Plans: how often do they really work out? I suppose you have certain events that you look forward to months in advance because they’re tradition and pretty much have to happen, such as the inescapable, awkward multi-family dinner at some family’s random seafood restaurant of choice that just happens to be located in the Renfrew area away from everything else. However, now with the elevated role of social media affecting how we communicate with each other at every waking moment, there’s a plethora of new plans that could arise from just about anywhere, whether it’s a casual tweet from a restaurant inviting you down for happy hour or an invitation go to skimboarding. What’s skimboarding, you ask? To be honest, I still don’t really know; I’ve never been snowboarding, and I’ve only ever managed to skateboard for about a quarter of a block before giving up out of fear… of schooling the other kids…
On a day where the tide was supposed to somehow be favourable for skimboarding, Kevin suggested an early morning journey out to Spanish Banks for this… activity. Naturally, because I’m such a nature-loving and outdoorsy person, I consented to tagging along, and so I forced myself to arise at the early hour of 11am to start the long, gruelling drive out to that darned peninsula. When I got to Commercial Drive and Broadway, however, I get a tweet from a (hungover?) Kevin stating that he had just woken up. Awks. Not sure how that ended up with us at The Red Wagon, but it did. What did I do for about an hour? That will have to wait for a later post – and yes, it would be food-related.
Although I used to frequently drive down East Hastings (with my windows up and doors locked), I had actually never noticed this particular establishment before. I’ll just assume that’s because my eyes are fixated on the road ahead of me. You can find this on Nanaimo and East Hastings, which isn’t as dodgy as one might assume.
As you can tell, the interior has a very distinctive “diner” look, what with those brightly coloured surface, relatively sparse decor, totally retro hanging lights, and interesting clientele. In place of worn out middle-aged women, however, you do have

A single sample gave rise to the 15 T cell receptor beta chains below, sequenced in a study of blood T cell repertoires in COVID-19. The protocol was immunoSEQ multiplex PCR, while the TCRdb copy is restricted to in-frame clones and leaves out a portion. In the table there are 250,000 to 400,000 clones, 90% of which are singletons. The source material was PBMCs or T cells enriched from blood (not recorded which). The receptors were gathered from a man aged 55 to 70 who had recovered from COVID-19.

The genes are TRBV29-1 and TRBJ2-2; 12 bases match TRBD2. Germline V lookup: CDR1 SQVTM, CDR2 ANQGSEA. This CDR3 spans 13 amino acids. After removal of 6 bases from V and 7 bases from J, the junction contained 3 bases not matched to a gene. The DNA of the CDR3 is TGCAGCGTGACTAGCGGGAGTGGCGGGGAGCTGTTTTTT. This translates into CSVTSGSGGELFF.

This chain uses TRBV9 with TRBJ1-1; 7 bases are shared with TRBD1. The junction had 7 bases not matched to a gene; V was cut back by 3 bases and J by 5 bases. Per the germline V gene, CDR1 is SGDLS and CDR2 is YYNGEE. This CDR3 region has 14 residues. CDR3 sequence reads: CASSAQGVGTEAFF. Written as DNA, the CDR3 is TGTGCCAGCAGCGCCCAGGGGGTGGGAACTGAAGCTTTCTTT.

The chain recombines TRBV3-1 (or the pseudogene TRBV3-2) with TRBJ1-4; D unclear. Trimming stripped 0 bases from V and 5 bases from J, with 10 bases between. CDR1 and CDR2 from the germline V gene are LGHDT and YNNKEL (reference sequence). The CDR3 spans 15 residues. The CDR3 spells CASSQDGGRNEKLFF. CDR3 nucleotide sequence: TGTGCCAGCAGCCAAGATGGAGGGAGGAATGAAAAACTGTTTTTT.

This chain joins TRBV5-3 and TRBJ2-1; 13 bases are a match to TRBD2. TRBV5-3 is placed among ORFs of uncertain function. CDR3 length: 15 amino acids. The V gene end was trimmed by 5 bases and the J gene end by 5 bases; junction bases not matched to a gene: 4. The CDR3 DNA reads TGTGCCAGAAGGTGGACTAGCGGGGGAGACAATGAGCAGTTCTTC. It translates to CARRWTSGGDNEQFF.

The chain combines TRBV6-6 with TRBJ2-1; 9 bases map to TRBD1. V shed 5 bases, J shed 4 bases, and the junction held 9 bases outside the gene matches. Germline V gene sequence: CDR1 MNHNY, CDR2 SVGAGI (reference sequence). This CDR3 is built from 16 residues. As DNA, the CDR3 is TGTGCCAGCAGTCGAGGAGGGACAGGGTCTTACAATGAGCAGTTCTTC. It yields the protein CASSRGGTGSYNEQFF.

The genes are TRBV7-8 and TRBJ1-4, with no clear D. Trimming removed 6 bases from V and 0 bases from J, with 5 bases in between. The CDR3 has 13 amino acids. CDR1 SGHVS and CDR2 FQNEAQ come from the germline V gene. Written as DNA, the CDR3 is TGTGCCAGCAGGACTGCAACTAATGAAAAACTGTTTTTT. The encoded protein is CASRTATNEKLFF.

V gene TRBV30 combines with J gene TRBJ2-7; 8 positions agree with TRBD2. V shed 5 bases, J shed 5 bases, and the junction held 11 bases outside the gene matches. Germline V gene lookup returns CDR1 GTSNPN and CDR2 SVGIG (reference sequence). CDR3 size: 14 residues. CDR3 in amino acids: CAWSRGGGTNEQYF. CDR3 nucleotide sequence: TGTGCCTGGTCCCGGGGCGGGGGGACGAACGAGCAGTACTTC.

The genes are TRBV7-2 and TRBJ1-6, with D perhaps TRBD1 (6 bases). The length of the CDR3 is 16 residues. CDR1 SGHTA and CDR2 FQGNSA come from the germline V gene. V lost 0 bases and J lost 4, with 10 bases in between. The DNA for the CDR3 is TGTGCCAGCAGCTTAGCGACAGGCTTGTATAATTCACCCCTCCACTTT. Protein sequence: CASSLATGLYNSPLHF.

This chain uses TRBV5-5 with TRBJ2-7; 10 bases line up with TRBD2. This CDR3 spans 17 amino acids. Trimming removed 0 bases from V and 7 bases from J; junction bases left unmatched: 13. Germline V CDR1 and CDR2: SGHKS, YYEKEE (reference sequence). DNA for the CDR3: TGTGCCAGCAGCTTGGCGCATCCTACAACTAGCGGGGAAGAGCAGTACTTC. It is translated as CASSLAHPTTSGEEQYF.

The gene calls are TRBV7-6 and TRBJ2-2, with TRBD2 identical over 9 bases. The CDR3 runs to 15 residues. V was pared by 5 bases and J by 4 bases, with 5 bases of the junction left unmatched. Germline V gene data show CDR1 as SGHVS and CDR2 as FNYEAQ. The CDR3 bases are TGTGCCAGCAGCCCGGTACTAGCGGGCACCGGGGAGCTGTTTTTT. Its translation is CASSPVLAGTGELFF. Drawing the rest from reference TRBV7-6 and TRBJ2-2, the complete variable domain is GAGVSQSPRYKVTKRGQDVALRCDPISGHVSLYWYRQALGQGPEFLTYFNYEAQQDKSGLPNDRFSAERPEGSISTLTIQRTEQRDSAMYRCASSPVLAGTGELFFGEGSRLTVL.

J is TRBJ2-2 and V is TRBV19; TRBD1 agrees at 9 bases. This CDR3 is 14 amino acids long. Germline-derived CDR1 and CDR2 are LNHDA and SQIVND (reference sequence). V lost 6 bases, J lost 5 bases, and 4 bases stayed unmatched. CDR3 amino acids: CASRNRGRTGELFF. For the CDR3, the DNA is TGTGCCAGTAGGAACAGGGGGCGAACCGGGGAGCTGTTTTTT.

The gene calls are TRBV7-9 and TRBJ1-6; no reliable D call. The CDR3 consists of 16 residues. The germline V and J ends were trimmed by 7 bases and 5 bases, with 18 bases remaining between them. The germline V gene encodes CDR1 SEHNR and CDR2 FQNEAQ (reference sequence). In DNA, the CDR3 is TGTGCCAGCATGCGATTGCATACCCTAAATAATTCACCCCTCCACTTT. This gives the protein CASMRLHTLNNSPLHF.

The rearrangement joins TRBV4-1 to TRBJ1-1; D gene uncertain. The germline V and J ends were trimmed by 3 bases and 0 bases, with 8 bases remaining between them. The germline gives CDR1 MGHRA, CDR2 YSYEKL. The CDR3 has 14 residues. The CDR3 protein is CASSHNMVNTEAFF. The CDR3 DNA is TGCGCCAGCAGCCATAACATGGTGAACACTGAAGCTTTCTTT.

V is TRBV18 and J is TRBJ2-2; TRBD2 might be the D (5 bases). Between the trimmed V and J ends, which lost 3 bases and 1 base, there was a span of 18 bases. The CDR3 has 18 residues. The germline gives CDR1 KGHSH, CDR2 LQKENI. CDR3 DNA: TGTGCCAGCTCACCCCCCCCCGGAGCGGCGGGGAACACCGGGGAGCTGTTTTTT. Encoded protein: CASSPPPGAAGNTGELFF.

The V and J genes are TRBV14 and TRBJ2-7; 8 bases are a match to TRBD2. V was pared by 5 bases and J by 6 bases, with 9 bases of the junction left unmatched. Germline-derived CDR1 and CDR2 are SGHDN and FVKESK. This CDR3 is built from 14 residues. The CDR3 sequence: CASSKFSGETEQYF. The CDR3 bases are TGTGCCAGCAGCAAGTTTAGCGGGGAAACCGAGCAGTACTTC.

recent graduates from SFU Arts some charming hipsters serving you. A note on the service: while friendly, they will elect to talk amongst themselves and their “regulars” and ignore those empty glasses on the table. Flagging one down can also be somewhat difficult, despite those large frames. Nonetheless, after a glance at the menu, we placed our identical orders. I knew what I wanted, and that day, I was thinking, “Gimme something good; don’t wanna wait, I want it now,” albeit without a dub breakdown backing me.
This just happened to be the crisp pork belly sandwich ($10.50). Contained within a baguette was a mess of pickled vegetables, jalapeno, cilantro, mayo, and that crispy pork belly, the offering was served alongside a splatter of their housemade chips. Long had I waited for this, and I was eager to finally let my liver fulfill some of its other functions aside from the more blatantly obvious ones. The chips on the side an actually distinctive potato taste to them, something you wouldn’t find from that bag of Lays. Mass production does win out in the crunchiness department, though; these chips were somewhat oily and, as a result, strangely moist.
The pork belly delivered like I thought it would. Sinking my teeth through the swine, my type II sensory cells in my taste buds allowed me to savour their flavour as my contralateral somatosensory cortex processed first the crispy skin before encountering the tender, fatty meat. One thing that did come to mind was the thought that for a sandwich that’s advertised as crisp, the meat could be – unless, of course, that’s supposed to describe the entire thing. In terms of the sandwich as a whole, it was strangely reminiscent of a Vietnamese banh mi. The vegetables inside of it certainly did counter the saltiness of the meat to give it a nice balance; otherwise, the sodium ion influx might have been too much to handle. Whether this pseudo Asian fusion was intentional or not, I’m not quite sure; places like these generally avoid the Yellow Fever bandwagon, no?
I should forewarn you all that this sandwich does get quite messy. You’d think that would be the result of some sort of sauce, but no, it’s fat dripping out of the sandwich you’re ingesting into your body. Since I’m such a messy eater, you can observe the drippings that didn’t make it on to the plate above. My heart was, of course, crying, but at least the sER in my hepatocytes were finally getting a little bit of action. I’ll have to admit that I finished the meal feeling a bit slimy and gross, which wasn’t aided by the hot weather.
In the end, I enjoyed my experience here, even if it did only feature one item. Trying a restaurant’s signature dish can often be a good enough indicator, and, to some extent, that would be the case here. I’m not sure my arteries would enjoy going through this again, though; I would like to live for a few more years, although if the world does end sometime in the coming year, then I’d rather die of obesity first.
Conclusion: Andy ate a lot.
The Red Wagon
2296 East Hastings St.
DISCLAIMER: I am sure that the majority of SFU Arts Graduates do indeed go on to do greater things for humanity.